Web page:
Euro-sceptic British Tories and the growing ranks of fellow travellers in Europe are not about to win a numerical majority in the next Parliament - far from it. But disillusionment has set in among a sizeable percentage of the EU's 255 million citizens; doubts and uncertainties about the brave new world of Euro-federalism are gnawing away at the electorate. Instead of galvanising voters for the challenges ahead, Maastricht has created a jagged fault-line in European politics and the elections should tell a lot about the way people feel about the experiment.
The pain involved in ratifying Maastricht revealed how politicians across Europe were losing touch with voters. Coupled with the failure of the EU to bring peace to the former Yugoslavia or end the cycle of recession and unemployment, scepticism on the merits of Euro-federalism has taken hold. If voters intend to send any clear message in the elections, the polls suggest that it will be to dampen the ardour of the Euro-romantics who want to build a United States of Europe. More than grandiose plans for a new world power, the electorate seems to want jobs, economic prosperity and strict limits on immigration, all without diluting the power of national governments.
Voters are expected to turn out in small numbers, the most derisory turn-out of all being in Britain, where in 1979 only 36.2 per cent bothered to vote. Those who do vote generally do so for national rather than European reasons, but even so the results will have EU-wide consequences.
In Britain, the election is bound to become a referendum on John Major's future, but the results could tip the balance for several parties in Strasbourg.
The Labour Party is due to increase its seats from 49 possibly to 60, ensuring that it dominates even more the largest EU parliamentary group, the European Socialists. At the same time, the Liberal Democrats, who have never had a popularly elected MEP, are due to win four or five seats. They will then be an important force in the European liberal group. At the same time, this group is expected to lose seats overall as the Portuguese Social Democrats leave to join the European People's Party (EPP). Meanwhile the Italian liberals are expected to collapse and the German liberals, the FDP, may not even make it to the new Parliament.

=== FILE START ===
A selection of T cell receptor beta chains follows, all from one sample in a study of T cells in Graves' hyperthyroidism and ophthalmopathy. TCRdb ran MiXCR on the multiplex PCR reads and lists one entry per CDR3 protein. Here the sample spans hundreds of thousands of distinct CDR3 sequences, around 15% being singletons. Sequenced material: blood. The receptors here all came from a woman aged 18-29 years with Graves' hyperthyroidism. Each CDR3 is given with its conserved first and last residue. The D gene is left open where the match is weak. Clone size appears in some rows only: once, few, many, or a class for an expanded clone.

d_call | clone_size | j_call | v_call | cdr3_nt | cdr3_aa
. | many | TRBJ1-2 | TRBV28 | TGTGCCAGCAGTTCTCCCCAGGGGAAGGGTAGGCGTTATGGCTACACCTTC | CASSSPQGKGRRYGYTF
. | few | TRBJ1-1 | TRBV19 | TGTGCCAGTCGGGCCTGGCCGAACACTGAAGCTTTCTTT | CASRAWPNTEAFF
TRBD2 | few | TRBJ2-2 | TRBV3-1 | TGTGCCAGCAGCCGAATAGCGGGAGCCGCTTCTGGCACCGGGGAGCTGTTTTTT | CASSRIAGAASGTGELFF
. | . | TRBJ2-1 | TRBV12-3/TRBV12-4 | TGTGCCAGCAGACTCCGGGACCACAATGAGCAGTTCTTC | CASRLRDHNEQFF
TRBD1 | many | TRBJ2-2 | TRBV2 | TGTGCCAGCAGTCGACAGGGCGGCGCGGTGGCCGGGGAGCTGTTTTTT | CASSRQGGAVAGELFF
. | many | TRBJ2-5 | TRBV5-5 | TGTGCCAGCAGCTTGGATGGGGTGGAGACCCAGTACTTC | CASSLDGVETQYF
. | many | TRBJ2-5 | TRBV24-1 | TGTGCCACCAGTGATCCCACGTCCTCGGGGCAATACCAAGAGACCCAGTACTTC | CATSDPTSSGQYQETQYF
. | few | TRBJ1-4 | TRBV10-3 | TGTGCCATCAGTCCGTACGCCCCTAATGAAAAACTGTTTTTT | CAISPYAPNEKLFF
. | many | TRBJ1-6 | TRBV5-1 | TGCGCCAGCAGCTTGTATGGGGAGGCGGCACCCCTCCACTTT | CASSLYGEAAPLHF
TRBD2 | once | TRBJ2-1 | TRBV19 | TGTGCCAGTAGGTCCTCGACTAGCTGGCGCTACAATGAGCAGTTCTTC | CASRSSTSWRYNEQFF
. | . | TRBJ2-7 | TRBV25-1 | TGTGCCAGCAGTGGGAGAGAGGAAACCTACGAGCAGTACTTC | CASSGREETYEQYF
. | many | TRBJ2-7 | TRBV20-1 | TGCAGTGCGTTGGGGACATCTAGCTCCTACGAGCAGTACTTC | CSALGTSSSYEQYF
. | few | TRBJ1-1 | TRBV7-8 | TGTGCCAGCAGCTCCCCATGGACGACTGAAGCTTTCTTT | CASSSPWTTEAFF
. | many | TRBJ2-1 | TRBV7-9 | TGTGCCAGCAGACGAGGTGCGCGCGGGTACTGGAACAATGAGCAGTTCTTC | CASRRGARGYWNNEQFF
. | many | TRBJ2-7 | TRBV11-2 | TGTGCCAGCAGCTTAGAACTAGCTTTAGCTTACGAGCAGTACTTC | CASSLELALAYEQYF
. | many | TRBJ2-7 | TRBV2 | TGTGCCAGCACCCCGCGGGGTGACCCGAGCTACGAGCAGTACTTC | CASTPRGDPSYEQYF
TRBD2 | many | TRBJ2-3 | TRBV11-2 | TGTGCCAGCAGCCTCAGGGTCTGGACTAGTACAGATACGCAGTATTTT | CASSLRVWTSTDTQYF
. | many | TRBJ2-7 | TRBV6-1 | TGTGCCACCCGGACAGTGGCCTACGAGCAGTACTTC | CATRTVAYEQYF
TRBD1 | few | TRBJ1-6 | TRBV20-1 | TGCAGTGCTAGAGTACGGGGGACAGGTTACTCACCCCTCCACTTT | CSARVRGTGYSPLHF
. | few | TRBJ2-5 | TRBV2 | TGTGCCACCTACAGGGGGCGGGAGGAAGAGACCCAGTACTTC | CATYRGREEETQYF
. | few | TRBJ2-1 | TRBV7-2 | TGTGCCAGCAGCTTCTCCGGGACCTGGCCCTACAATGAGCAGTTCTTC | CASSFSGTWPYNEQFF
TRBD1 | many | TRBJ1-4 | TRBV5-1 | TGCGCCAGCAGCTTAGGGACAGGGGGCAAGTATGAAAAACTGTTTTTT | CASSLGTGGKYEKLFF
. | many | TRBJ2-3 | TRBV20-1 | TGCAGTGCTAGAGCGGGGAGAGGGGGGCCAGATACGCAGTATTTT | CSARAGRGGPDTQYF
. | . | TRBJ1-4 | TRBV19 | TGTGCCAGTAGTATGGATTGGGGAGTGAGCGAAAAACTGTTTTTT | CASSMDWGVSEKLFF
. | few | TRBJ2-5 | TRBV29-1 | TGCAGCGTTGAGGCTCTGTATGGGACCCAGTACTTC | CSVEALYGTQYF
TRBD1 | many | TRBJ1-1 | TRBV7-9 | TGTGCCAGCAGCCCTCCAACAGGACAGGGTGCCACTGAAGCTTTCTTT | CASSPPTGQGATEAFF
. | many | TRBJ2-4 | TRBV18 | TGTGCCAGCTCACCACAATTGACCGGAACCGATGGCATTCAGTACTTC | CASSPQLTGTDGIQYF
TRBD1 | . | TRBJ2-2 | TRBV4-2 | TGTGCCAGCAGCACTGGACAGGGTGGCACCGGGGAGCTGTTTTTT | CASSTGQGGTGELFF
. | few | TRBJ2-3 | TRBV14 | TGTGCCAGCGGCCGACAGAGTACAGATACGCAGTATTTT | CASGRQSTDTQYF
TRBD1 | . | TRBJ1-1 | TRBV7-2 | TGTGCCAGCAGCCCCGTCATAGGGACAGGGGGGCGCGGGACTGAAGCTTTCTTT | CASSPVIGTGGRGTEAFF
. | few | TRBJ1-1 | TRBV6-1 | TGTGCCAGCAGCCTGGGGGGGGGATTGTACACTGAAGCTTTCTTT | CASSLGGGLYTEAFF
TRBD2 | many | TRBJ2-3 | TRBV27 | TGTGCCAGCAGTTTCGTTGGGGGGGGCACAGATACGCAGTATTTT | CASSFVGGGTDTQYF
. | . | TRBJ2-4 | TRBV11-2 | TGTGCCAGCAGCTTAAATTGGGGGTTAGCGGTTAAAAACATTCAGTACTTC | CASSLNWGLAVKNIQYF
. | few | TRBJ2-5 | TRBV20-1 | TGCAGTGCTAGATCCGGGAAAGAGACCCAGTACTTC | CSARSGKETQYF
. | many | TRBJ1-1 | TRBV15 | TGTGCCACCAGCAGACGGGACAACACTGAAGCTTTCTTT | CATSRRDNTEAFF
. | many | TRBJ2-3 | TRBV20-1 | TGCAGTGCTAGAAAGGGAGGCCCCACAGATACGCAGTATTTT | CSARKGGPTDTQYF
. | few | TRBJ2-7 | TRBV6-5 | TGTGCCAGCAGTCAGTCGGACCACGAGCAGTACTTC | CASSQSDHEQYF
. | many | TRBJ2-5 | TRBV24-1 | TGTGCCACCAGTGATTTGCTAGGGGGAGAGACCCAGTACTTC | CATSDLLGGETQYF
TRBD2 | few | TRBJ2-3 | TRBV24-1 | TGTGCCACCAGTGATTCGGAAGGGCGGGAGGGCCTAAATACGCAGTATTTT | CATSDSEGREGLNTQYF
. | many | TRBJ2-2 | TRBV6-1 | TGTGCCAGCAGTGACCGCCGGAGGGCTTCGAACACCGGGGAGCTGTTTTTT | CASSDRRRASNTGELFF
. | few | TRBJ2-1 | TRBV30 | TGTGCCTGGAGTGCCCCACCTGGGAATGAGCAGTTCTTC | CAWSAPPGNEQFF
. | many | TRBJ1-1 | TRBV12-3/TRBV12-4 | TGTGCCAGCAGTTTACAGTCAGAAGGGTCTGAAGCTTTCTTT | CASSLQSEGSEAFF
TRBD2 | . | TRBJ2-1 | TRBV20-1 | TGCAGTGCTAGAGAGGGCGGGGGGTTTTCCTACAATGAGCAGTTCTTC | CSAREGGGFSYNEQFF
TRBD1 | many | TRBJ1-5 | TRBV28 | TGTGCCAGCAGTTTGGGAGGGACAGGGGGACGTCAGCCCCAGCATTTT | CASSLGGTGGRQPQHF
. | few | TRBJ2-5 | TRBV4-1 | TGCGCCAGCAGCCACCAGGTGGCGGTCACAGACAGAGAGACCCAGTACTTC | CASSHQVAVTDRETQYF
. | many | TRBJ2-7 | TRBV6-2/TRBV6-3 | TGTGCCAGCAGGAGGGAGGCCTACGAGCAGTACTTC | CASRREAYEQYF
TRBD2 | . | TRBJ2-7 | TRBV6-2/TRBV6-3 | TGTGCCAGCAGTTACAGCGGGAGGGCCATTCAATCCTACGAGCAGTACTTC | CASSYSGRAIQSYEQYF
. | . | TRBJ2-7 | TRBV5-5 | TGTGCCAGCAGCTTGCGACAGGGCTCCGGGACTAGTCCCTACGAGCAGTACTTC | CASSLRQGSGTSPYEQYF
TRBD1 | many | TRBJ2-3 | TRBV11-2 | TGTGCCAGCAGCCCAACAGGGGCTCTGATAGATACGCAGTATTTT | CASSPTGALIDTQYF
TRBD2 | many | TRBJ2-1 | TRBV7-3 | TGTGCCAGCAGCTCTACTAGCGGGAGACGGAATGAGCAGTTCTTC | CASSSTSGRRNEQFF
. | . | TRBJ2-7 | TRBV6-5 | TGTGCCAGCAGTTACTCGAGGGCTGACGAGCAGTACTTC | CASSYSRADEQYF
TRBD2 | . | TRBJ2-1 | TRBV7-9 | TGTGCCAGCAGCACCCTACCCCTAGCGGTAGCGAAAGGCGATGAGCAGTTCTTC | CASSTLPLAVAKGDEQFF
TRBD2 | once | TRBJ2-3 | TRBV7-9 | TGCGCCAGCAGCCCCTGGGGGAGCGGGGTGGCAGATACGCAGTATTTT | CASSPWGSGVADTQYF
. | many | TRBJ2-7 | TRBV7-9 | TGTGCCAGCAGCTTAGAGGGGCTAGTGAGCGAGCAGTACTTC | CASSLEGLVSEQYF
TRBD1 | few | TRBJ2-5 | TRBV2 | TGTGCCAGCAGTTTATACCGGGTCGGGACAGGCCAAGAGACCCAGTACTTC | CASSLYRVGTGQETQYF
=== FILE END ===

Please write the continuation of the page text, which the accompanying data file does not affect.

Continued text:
In bald terms, the new parliament should have a clear Socialist majority, with as many as 220 members compared with the present 197 and an agenda that focuses on unemployment and the environment. Though still committed to a federal Europe, the Socialist group dominated by the UK Labour Party has come to realise that calling for more federalism is not the vote-winner it once was.
The main opposition, the European People's Party - predominantly Christian Democratic and Euro-enthusiastic - is expected to undergo the greatest change of all and to see its vision of a 'federal government' for Europe watered down as voter scepticism works its way through the system. Just how strong a force the centre-right group will be depends on many factors. How badly the Tories do, for a start. An alliance of Tories, Gaullists and a new crop of Italians from the ruling coalition party, Forza Italia, could form an influential group within or around the EPP. The main objective of this would be to put a brake on further EU 'deepening'.
Julie Smith, author of a new study for the Royal Institute of International Affairs, Citizen's Europe, the European Elections and the Role of the European Parliament, predicts that the coming elections 'stand to alter the party balance in parliament very significantly'.
In Spain, the ruling Socialists - federalists to the bone - are about to be trounced. Corruption scandals in the ruling Socialist PSOE have given a boost to the opposition Popular Party (PP) and the EU enlargement has caused anxieties about Spain's position.
Germany has always embraced the federal agenda but the EU paymaster is now facing popular doubts about the loss of national sovereignty and even the disappearance of the mark in a future monetary union.
In Belgium, important changes are occurring, with people expressing hostility to more shifts in power to the EU. They could send a strong message to politicians by voting for the extreme-right Vlaams Bloc, or for the Greens who resent the proliferation of EU institutions in their capital.
In France, the polls are expected to be a trial of strength before the 1995 Presidential election. The ruling centre-right Gaullists (the RPR) and the UDF have put up a joint list and have declared that they will sit together in Strasbourg in the EPP party.Reuse content